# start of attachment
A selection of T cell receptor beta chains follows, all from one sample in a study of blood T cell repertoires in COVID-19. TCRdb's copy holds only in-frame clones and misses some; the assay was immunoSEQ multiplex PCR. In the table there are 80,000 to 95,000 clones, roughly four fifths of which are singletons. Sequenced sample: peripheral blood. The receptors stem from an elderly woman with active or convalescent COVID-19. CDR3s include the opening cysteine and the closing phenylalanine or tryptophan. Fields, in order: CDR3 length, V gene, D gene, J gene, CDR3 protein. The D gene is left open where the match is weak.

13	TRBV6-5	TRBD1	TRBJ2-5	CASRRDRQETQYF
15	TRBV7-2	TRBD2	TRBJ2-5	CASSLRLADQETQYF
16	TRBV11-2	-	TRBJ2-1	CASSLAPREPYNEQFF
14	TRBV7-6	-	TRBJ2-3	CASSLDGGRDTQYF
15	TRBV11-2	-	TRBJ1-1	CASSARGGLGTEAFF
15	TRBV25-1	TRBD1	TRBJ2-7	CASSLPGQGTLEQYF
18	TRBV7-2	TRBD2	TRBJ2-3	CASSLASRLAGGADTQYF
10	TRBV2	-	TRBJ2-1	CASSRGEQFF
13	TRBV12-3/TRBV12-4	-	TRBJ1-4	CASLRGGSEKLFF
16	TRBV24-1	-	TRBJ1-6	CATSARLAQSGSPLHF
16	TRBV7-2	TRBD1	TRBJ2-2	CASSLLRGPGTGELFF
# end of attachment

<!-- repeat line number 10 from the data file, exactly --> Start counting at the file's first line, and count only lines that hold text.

13	TRBV12-3/TRBV12-4	-	TRBJ1-4	CASLRGGSEKLFF